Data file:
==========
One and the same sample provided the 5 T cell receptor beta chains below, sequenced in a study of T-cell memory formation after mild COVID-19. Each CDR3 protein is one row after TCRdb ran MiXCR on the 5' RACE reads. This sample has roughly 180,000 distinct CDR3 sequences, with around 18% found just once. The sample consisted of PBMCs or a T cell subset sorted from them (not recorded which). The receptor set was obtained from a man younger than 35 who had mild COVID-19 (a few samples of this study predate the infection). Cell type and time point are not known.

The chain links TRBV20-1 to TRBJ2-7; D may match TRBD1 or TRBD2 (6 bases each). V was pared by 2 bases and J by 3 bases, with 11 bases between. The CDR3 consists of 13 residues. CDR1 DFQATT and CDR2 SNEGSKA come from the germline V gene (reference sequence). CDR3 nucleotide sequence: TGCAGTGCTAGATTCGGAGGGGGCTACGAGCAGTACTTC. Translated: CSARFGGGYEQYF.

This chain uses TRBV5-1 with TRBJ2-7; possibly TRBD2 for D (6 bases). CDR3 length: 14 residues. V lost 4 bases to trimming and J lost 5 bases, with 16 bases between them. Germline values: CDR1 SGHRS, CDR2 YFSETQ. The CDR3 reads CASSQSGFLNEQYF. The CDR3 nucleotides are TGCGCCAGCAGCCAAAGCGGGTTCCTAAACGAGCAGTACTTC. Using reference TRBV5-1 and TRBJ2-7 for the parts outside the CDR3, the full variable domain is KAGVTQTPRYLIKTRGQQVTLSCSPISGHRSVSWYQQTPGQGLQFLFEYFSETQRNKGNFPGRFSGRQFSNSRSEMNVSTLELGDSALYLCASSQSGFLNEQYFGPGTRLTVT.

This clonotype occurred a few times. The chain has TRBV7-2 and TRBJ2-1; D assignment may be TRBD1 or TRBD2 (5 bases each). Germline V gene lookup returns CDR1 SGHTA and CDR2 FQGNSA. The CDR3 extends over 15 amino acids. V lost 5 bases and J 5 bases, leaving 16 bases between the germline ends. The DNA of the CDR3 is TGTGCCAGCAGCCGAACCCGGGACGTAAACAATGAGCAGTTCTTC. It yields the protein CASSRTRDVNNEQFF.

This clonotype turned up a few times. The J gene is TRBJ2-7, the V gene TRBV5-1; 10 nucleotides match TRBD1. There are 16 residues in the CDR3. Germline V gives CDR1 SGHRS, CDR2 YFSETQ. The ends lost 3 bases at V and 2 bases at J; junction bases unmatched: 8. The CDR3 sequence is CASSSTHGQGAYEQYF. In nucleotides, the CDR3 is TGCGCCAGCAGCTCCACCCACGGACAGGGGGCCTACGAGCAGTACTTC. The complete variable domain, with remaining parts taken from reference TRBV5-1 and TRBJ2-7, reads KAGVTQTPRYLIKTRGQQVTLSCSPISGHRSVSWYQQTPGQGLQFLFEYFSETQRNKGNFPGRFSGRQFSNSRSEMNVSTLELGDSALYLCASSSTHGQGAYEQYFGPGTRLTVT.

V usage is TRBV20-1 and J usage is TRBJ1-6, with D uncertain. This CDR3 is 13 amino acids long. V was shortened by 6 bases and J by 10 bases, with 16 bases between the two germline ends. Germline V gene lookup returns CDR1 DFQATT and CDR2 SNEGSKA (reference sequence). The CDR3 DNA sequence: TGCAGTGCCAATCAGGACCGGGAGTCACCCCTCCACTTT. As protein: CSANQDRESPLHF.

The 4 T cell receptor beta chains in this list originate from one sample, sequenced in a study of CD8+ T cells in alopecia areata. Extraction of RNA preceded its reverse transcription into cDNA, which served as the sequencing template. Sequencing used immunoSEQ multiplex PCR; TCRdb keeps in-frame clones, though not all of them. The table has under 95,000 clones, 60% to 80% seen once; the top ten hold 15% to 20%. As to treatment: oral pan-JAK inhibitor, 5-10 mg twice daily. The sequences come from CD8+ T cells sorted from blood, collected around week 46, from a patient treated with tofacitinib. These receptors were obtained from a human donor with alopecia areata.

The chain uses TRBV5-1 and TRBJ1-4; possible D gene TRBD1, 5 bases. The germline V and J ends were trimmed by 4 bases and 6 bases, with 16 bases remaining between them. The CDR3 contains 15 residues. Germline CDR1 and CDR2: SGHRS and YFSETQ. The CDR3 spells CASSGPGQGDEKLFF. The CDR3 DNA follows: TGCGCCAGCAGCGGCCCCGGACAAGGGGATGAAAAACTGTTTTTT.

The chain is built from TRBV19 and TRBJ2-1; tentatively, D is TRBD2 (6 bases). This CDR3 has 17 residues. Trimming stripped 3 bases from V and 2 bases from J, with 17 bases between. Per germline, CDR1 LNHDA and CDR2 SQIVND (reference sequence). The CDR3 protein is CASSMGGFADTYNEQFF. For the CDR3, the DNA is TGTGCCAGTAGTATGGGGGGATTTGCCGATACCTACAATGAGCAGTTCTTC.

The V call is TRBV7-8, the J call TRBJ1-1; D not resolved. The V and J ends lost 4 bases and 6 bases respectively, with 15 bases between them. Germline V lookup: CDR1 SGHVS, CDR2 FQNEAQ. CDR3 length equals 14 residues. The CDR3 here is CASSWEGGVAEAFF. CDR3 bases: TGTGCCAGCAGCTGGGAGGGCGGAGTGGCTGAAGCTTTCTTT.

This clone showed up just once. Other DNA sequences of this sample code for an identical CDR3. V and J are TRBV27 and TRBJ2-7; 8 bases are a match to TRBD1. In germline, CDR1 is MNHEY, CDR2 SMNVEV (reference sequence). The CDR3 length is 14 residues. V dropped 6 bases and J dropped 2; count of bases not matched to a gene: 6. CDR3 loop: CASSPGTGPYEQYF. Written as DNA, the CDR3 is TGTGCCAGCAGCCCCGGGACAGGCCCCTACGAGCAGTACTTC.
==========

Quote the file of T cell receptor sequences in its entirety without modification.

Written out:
One and the same sample provided the 5 T cell receptor beta chains below, sequenced in a study of T-cell memory formation after mild COVID-19. Each CDR3 protein is one row after TCRdb ran MiXCR on the 5' RACE reads. This sample has roughly 180,000 distinct CDR3 sequences, with around 18% found just once. The sample consisted of PBMCs or a T cell subset sorted from them (not recorded which). The receptor set was obtained from a man younger than 35 who had mild COVID-19 (a few samples of this study predate the infection). Cell type and time point are not known.

The chain links TRBV20-1 to TRBJ2-7; D may match TRBD1 or TRBD2 (6 bases each). V was pared by 2 bases and J by 3 bases, with 11 bases between. The CDR3 consists of 13 residues. CDR1 DFQATT and CDR2 SNEGSKA come from the germline V gene (reference sequence). CDR3 nucleotide sequence: TGCAGTGCTAGATTCGGAGGGGGCTACGAGCAGTACTTC. Translated: CSARFGGGYEQYF.

This chain uses TRBV5-1 with TRBJ2-7; possibly TRBD2 for D (6 bases). CDR3 length: 14 residues. V lost 4 bases to trimming and J lost 5 bases, with 16 bases between them. Germline values: CDR1 SGHRS, CDR2 YFSETQ. The CDR3 reads CASSQSGFLNEQYF. The CDR3 nucleotides are TGCGCCAGCAGCCAAAGCGGGTTCCTAAACGAGCAGTACTTC. Using reference TRBV5-1 and TRBJ2-7 for the parts outside the CDR3, the full variable domain is KAGVTQTPRYLIKTRGQQVTLSCSPISGHRSVSWYQQTPGQGLQFLFEYFSETQRNKGNFPGRFSGRQFSNSRSEMNVSTLELGDSALYLCASSQSGFLNEQYFGPGTRLTVT.

This clonotype occurred a few times. The chain has TRBV7-2 and TRBJ2-1; D assignment may be TRBD1 or TRBD2 (5 bases each). Germline V gene lookup returns CDR1 SGHTA and CDR2 FQGNSA. The CDR3 extends over 15 amino acids. V lost 5 bases and J 5 bases, leaving 16 bases between the germline ends. The DNA of the CDR3 is TGTGCCAGCAGCCGAACCCGGGACGTAAACAATGAGCAGTTCTTC. It yields the protein CASSRTRDVNNEQFF.

This clonotype turned up a few times. The J gene is TRBJ2-7, the V gene TRBV5-1; 10 nucleotides match TRBD1. There are 16 residues in the CDR3. Germline V gives CDR1 SGHRS, CDR2 YFSETQ. The ends lost 3 bases at V and 2 bases at J; junction bases unmatched: 8. The CDR3 sequence is CASSSTHGQGAYEQYF. In nucleotides, the CDR3 is TGCGCCAGCAGCTCCACCCACGGACAGGGGGCCTACGAGCAGTACTTC. The complete variable domain, with remaining parts taken from reference TRBV5-1 and TRBJ2-7, reads KAGVTQTPRYLIKTRGQQVTLSCSPISGHRSVSWYQQTPGQGLQFLFEYFSETQRNKGNFPGRFSGRQFSNSRSEMNVSTLELGDSALYLCASSSTHGQGAYEQYFGPGTRLTVT.

V usage is TRBV20-1 and J usage is TRBJ1-6, with D uncertain. This CDR3 is 13 amino acids long. V was shortened by 6 bases and J by 10 bases, with 16 bases between the two germline ends. Germline V gene lookup returns CDR1 DFQATT and CDR2 SNEGSKA (reference sequence). The CDR3 DNA sequence: TGCAGTGCCAATCAGGACCGGGAGTCACCCCTCCACTTT. As protein: CSANQDRESPLHF.

The 4 T cell receptor beta chains in this list originate from one sample, sequenced in a study of CD8+ T cells in alopecia areata. Extraction of RNA preceded its reverse transcription into cDNA, which served as the sequencing template. Sequencing used immunoSEQ multiplex PCR; TCRdb keeps in-frame clones, though not all of them. The table has under 95,000 clones, 60% to 80% seen once; the top ten hold 15% to 20%. As to treatment: oral pan-JAK inhibitor, 5-10 mg twice daily. The sequences come from CD8+ T cells sorted from blood, collected around week 46, from a patient treated with tofacitinib. These receptors were obtained from a human donor with alopecia areata.

The chain uses TRBV5-1 and TRBJ1-4; possible D gene TRBD1, 5 bases. The germline V and J ends were trimmed by 4 bases and 6 bases, with 16 bases remaining between them. The CDR3 contains 15 residues. Germline CDR1 and CDR2: SGHRS and YFSETQ. The CDR3 spells CASSGPGQGDEKLFF. The CDR3 DNA follows: TGCGCCAGCAGCGGCCCCGGACAAGGGGATGAAAAACTGTTTTTT.

The chain is built from TRBV19 and TRBJ2-1; tentatively, D is TRBD2 (6 bases). This CDR3 has 17 residues. Trimming stripped 3 bases from V and 2 bases from J, with 17 bases between. Per germline, CDR1 LNHDA and CDR2 SQIVND (reference sequence). The CDR3 protein is CASSMGGFADTYNEQFF. For the CDR3, the DNA is TGTGCCAGTAGTATGGGGGGATTTGCCGATACCTACAATGAGCAGTTCTTC.

The V call is TRBV7-8, the J call TRBJ1-1; D not resolved. The V and J ends lost 4 bases and 6 bases respectively, with 15 bases between them. Germline V lookup: CDR1 SGHVS, CDR2 FQNEAQ. CDR3 length equals 14 residues. The CDR3 here is CASSWEGGVAEAFF. CDR3 bases: TGTGCCAGCAGCTGGGAGGGCGGAGTGGCTGAAGCTTTCTTT.

This clone showed up just once. Other DNA sequences of this sample code for an identical CDR3. V and J are TRBV27 and TRBJ2-7; 8 bases are a match to TRBD1. In germline, CDR1 is MNHEY, CDR2 SMNVEV (reference sequence). The CDR3 length is 14 residues. V dropped 6 bases and J dropped 2; count of bases not matched to a gene: 6. CDR3 loop: CASSPGTGPYEQYF. Written as DNA, the CDR3 is TGTGCCAGCAGCCCCGGGACAGGCCCCTACGAGCAGTACTTC.